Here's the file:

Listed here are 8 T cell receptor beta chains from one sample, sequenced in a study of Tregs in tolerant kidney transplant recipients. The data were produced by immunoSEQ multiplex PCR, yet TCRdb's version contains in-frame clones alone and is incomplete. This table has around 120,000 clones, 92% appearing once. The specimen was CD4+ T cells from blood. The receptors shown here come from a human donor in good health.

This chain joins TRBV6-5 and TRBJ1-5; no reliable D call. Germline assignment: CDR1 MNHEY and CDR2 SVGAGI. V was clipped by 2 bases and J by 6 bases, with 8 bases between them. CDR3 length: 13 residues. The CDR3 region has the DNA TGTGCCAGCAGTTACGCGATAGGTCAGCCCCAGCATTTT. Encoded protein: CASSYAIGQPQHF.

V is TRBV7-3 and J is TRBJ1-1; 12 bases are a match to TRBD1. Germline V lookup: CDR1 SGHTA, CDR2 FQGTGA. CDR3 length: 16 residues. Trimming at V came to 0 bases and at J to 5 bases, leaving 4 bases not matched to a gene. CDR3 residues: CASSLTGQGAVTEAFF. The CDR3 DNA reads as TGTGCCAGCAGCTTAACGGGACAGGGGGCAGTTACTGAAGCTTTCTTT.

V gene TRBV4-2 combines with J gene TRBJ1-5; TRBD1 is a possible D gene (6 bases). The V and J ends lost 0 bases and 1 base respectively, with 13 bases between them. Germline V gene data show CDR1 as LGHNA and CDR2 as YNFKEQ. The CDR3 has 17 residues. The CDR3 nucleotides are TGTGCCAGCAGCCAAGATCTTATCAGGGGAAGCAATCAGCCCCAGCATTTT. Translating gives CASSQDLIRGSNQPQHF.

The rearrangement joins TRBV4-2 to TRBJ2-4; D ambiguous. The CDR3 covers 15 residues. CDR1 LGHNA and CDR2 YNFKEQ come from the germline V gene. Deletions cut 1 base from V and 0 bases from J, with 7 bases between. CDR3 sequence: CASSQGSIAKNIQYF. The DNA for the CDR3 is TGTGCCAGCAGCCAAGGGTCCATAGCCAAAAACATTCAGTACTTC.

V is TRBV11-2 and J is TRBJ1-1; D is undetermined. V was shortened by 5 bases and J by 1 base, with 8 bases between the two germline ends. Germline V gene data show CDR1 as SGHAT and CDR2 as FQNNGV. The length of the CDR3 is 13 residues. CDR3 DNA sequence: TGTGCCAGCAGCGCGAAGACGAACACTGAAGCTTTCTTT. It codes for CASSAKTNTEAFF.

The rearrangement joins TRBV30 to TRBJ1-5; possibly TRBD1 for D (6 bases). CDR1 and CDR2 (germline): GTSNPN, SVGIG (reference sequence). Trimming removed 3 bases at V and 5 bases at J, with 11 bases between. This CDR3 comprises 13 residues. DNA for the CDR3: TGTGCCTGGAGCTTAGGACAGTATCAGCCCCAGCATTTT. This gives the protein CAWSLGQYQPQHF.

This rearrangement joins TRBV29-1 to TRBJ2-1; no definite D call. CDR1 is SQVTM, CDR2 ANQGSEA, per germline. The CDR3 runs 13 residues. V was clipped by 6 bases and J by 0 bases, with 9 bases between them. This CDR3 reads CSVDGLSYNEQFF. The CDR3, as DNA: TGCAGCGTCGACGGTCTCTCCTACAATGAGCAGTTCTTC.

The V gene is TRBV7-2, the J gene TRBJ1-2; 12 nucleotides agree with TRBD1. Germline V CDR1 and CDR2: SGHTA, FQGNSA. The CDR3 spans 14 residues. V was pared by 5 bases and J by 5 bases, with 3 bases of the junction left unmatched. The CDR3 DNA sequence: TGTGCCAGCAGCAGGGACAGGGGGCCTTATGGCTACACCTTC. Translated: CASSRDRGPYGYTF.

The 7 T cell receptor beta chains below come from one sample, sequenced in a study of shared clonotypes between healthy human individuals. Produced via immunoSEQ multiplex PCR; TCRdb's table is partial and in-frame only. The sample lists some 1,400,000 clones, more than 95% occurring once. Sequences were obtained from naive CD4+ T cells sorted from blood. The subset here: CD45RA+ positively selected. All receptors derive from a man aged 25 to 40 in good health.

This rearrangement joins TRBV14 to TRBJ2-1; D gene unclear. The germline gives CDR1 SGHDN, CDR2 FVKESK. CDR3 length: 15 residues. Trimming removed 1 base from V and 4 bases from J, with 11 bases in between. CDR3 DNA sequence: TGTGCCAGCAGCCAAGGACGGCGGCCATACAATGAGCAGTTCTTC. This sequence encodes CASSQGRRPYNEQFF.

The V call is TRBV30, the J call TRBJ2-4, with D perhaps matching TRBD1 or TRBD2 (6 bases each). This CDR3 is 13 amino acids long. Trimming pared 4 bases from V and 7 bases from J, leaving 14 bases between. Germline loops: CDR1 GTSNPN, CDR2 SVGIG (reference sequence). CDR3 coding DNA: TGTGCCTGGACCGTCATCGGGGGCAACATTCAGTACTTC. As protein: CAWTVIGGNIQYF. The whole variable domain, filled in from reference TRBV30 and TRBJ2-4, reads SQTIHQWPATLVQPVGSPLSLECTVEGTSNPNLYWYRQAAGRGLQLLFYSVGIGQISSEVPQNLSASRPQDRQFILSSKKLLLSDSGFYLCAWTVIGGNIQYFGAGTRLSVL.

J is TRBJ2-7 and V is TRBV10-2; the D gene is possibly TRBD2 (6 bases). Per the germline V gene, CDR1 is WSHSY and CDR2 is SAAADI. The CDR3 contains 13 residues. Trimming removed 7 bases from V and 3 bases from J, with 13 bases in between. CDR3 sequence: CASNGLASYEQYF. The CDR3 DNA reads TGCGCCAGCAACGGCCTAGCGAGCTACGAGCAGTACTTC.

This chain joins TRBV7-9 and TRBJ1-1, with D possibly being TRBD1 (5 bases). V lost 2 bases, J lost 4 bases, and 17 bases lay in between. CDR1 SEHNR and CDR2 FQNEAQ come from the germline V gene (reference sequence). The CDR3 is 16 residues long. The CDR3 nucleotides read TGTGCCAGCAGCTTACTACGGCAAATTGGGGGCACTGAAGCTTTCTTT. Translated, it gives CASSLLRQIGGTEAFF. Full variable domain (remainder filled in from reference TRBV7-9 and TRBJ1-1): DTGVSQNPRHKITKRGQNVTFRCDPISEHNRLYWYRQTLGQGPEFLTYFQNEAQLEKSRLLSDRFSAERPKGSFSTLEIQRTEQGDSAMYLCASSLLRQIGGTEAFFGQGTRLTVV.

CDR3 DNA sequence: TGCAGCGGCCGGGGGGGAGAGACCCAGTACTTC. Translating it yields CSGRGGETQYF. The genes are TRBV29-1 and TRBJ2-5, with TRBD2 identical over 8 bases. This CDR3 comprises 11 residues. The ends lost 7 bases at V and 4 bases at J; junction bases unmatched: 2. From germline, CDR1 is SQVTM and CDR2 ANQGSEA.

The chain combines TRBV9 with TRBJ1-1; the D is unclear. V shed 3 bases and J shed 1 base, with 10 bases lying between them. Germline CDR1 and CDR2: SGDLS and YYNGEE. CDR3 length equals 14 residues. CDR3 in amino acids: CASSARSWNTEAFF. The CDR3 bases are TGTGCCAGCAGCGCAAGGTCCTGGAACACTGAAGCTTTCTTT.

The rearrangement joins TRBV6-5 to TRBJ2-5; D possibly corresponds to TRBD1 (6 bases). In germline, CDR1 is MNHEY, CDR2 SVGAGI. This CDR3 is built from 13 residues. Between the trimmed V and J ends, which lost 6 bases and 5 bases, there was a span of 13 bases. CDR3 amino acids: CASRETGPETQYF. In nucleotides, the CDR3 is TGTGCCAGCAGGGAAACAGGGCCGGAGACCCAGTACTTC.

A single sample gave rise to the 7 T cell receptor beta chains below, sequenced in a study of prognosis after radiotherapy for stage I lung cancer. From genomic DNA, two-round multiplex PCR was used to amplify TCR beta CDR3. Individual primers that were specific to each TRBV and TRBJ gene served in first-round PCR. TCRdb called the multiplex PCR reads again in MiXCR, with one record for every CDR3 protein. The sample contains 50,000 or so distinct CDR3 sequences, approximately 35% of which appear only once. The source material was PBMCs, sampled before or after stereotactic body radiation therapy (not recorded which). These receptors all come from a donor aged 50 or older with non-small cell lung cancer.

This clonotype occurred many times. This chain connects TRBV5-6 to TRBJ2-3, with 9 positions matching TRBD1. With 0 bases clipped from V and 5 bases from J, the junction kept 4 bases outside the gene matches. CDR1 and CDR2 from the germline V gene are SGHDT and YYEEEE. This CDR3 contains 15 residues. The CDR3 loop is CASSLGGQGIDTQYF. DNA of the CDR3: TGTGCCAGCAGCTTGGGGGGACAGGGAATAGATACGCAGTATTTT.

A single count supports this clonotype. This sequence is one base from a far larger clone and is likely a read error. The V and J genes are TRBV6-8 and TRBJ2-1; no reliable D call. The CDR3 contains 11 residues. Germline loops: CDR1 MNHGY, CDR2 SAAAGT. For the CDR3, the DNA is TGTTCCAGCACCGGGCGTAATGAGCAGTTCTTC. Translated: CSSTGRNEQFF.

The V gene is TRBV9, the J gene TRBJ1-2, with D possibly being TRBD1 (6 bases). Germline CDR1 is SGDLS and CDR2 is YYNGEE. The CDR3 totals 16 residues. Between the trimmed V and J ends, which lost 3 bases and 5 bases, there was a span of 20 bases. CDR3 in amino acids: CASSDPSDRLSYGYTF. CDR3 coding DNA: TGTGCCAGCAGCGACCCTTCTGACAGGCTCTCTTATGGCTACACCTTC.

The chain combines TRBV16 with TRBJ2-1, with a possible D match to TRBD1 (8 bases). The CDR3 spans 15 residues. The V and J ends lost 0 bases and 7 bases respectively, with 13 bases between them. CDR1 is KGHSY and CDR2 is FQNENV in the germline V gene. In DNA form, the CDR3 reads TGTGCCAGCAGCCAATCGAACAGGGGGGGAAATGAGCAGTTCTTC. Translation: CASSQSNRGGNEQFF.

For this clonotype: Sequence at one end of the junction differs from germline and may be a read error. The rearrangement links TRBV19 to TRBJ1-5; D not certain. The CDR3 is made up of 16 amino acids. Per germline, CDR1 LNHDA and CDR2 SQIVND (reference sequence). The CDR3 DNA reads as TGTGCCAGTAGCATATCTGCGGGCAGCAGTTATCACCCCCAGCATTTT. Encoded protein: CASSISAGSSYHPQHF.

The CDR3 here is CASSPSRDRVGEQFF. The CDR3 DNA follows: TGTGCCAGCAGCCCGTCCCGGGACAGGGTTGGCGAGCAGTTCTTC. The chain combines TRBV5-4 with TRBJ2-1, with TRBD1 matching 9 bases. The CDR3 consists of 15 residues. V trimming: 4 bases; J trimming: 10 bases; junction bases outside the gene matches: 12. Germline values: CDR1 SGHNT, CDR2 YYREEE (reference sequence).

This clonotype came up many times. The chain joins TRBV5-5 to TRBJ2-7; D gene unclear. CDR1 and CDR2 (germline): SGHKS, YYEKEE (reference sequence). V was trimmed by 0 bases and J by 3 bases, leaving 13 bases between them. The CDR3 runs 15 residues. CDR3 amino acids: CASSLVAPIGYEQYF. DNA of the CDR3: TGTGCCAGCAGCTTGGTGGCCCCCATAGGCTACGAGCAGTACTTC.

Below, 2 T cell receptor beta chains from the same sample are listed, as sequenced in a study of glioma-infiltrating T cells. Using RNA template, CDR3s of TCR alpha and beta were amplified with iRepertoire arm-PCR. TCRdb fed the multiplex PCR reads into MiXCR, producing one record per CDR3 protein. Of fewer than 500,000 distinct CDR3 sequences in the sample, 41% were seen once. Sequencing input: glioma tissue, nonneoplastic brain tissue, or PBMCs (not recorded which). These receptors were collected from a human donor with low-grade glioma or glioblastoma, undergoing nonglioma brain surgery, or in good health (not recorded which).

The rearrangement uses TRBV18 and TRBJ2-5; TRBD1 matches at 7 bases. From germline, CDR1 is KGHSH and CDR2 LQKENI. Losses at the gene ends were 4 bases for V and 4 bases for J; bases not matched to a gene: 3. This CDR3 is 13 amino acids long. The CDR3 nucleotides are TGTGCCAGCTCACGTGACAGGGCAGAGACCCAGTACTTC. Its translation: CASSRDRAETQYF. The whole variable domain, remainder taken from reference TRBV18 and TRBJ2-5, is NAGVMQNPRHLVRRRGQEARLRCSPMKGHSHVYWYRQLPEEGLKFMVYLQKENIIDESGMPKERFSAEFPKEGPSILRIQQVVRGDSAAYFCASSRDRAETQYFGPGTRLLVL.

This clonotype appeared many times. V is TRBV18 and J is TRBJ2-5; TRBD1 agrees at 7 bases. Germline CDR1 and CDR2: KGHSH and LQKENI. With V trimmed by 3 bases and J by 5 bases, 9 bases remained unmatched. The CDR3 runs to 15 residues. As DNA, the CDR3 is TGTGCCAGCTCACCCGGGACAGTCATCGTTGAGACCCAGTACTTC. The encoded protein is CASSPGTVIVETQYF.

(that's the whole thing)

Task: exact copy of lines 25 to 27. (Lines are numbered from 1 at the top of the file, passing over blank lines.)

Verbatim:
This clonotype came up many times. The chain joins TRBV5-5 to TRBJ2-7; D gene unclear. CDR1 and CDR2 (germline): SGHKS, YYEKEE (reference sequence). V was trimmed by 0 bases and J by 3 bases, leaving 13 bases between them. The CDR3 runs 15 residues. CDR3 amino acids: CASSLVAPIGYEQYF. DNA of the CDR3: TGTGCCAGCAGCTTGGTGGCCCCCATAGGCTACGAGCAGTACTTC.

Below, 2 T cell receptor beta chains from the same sample are listed, as sequenced in a study of glioma-infiltrating T cells. Using RNA template, CDR3s of TCR alpha and beta were amplified with iRepertoire arm-PCR. TCRdb fed the multiplex PCR reads into MiXCR, producing one record per CDR3 protein. Of fewer than 500,000 distinct CDR3 sequences in the sample, 41% were seen once. Sequencing input: glioma tissue, nonneoplastic brain tissue, or PBMCs (not recorded which). These receptors were collected from a human donor with low-grade glioma or glioblastoma, undergoing nonglioma brain surgery, or in good health (not recorded which).

The rearrangement uses TRBV18 and TRBJ2-5; TRBD1 matches at 7 bases. From germline, CDR1 is KGHSH and CDR2 LQKENI. Losses at the gene ends were 4 bases for V and 4 bases for J; bases not matched to a gene: 3. This CDR3 is 13 amino acids long. The CDR3 nucleotides are TGTGCCAGCTCACGTGACAGGGCAGAGACCCAGTACTTC. Its translation: CASSRDRAETQYF. The whole variable domain, remainder taken from reference TRBV18 and TRBJ2-5, is NAGVMQNPRHLVRRRGQEARLRCSPMKGHSHVYWYRQLPEEGLKFMVYLQKENIIDESGMPKERFSAEFPKEGPSILRIQQVVRGDSAAYFCASSRDRAETQYFGPGTRLLVL.